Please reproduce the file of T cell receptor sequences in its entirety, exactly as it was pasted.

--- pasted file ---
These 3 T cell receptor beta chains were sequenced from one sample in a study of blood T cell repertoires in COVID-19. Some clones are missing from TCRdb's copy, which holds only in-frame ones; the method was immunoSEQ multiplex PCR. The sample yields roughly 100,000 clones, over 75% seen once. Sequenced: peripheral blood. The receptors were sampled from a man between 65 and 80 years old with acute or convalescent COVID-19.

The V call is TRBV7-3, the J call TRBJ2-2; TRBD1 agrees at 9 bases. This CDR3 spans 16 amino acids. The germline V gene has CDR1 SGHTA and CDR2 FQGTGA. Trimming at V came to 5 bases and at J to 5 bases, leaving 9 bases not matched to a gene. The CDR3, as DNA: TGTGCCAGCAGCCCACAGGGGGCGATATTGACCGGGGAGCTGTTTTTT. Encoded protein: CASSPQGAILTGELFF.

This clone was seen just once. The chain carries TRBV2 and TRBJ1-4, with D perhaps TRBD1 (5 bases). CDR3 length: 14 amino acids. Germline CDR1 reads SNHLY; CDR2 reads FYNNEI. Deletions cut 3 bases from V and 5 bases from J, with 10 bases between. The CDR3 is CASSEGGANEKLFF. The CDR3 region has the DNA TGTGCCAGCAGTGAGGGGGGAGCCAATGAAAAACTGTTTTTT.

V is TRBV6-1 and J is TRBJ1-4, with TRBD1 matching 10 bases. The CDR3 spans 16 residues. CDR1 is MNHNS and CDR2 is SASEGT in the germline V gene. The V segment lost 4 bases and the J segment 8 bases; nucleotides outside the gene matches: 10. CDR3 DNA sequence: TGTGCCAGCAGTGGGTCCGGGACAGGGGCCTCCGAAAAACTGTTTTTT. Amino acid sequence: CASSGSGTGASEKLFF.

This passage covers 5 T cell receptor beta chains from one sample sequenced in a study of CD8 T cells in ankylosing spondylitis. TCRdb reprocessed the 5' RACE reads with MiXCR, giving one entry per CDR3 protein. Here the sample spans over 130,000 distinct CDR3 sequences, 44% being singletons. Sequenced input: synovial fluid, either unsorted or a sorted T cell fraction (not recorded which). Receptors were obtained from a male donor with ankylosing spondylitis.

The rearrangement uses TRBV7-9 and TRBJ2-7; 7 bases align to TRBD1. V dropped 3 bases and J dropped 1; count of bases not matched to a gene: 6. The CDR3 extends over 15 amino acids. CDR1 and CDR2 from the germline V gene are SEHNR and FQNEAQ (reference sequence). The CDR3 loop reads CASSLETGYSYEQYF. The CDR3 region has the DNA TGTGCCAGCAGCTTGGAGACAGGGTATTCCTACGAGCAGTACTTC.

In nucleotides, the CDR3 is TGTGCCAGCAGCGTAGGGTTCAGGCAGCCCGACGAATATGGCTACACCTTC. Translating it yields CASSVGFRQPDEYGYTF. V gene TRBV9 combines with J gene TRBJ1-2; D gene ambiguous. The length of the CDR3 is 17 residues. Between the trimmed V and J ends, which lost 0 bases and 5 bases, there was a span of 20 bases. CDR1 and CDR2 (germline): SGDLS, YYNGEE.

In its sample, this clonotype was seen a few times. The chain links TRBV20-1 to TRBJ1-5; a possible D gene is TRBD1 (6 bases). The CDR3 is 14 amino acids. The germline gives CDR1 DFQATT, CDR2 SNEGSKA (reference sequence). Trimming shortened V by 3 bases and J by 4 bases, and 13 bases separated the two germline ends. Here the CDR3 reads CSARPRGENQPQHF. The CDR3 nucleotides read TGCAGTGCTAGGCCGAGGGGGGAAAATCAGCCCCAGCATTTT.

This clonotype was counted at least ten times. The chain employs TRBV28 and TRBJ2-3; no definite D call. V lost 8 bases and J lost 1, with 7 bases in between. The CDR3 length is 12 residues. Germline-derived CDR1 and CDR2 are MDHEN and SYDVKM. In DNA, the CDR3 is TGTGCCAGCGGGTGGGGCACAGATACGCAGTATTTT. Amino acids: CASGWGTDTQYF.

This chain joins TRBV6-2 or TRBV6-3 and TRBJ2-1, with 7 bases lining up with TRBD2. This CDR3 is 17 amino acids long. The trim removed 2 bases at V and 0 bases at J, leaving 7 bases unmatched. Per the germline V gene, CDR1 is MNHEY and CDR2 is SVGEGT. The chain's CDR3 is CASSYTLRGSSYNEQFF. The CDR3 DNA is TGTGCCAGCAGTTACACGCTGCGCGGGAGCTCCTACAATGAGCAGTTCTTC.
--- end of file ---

These 3 T cell receptor beta chains were sequenced from one sample in a study of blood T cell repertoires in COVID-19. Some clones are missing from TCRdb's copy, which holds only in-frame ones; the method was immunoSEQ multiplex PCR. The sample yields roughly 100,000 clones, over 75% seen once. Sequenced: peripheral blood. The receptors were sampled from a man between 65 and 80 years old with acute or convalescent COVID-19.

The V call is TRBV7-3, the J call TRBJ2-2; TRBD1 agrees at 9 bases. This CDR3 spans 16 amino acids. The germline V gene has CDR1 SGHTA and CDR2 FQGTGA. Trimming at V came to 5 bases and at J to 5 bases, leaving 9 bases not matched to a gene. The CDR3, as DNA: TGTGCCAGCAGCCCACAGGGGGCGATATTGACCGGGGAGCTGTTTTTT. Encoded protein: CASSPQGAILTGELFF.

This clone was seen just once. The chain carries TRBV2 and TRBJ1-4, with D perhaps TRBD1 (5 bases). CDR3 length: 14 amino acids. Germline CDR1 reads SNHLY; CDR2 reads FYNNEI. Deletions cut 3 bases from V and 5 bases from J, with 10 bases between. The CDR3 is CASSEGGANEKLFF. The CDR3 region has the DNA TGTGCCAGCAGTGAGGGGGGAGCCAATGAAAAACTGTTTTTT.

V is TRBV6-1 and J is TRBJ1-4, with TRBD1 matching 10 bases. The CDR3 spans 16 residues. CDR1 is MNHNS and CDR2 is SASEGT in the germline V gene. The V segment lost 4 bases and the J segment 8 bases; nucleotides outside the gene matches: 10. CDR3 DNA sequence: TGTGCCAGCAGTGGGTCCGGGACAGGGGCCTCCGAAAAACTGTTTTTT. Amino acid sequence: CASSGSGTGASEKLFF.

This passage covers 5 T cell receptor beta chains from one sample sequenced in a study of CD8 T cells in ankylosing spondylitis. TCRdb reprocessed the 5' RACE reads with MiXCR, giving one entry per CDR3 protein. Here the sample spans over 130,000 distinct CDR3 sequences, 44% being singletons. Sequenced input: synovial fluid, either unsorted or a sorted T cell fraction (not recorded which). Receptors were obtained from a male donor with ankylosing spondylitis.

The rearrangement uses TRBV7-9 and TRBJ2-7; 7 bases align to TRBD1. V dropped 3 bases and J dropped 1; count of bases not matched to a gene: 6. The CDR3 extends over 15 amino acids. CDR1 and CDR2 from the germline V gene are SEHNR and FQNEAQ (reference sequence). The CDR3 loop reads CASSLETGYSYEQYF. The CDR3 region has the DNA TGTGCCAGCAGCTTGGAGACAGGGTATTCCTACGAGCAGTACTTC.

In nucleotides, the CDR3 is TGTGCCAGCAGCGTAGGGTTCAGGCAGCCCGACGAATATGGCTACACCTTC. Translating it yields CASSVGFRQPDEYGYTF. V gene TRBV9 combines with J gene TRBJ1-2; D gene ambiguous. The length of the CDR3 is 17 residues. Between the trimmed V and J ends, which lost 0 bases and 5 bases, there was a span of 20 bases. CDR1 and CDR2 (germline): SGDLS, YYNGEE.

In its sample, this clonotype was seen a few times. The chain links TRBV20-1 to TRBJ1-5; a possible D gene is TRBD1 (6 bases). The CDR3 is 14 amino acids. The germline gives CDR1 DFQATT, CDR2 SNEGSKA (reference sequence). Trimming shortened V by 3 bases and J by 4 bases, and 13 bases separated the two germline ends. Here the CDR3 reads CSARPRGENQPQHF. The CDR3 nucleotides read TGCAGTGCTAGGCCGAGGGGGGAAAATCAGCCCCAGCATTTT.

This clonotype was counted at least ten times. The chain employs TRBV28 and TRBJ2-3; no definite D call. V lost 8 bases and J lost 1, with 7 bases in between. The CDR3 length is 12 residues. Germline-derived CDR1 and CDR2 are MDHEN and SYDVKM. In DNA, the CDR3 is TGTGCCAGCGGGTGGGGCACAGATACGCAGTATTTT. Amino acids: CASGWGTDTQYF.

This chain joins TRBV6-2 or TRBV6-3 and TRBJ2-1, with 7 bases lining up with TRBD2. This CDR3 is 17 amino acids long. The trim removed 2 bases at V and 0 bases at J, leaving 7 bases unmatched. Per the germline V gene, CDR1 is MNHEY and CDR2 is SVGEGT. The chain's CDR3 is CASSYTLRGSSYNEQFF. The CDR3 DNA is TGTGCCAGCAGTTACACGCTGCGCGGGAGCTCCTACAATGAGCAGTTCTTC.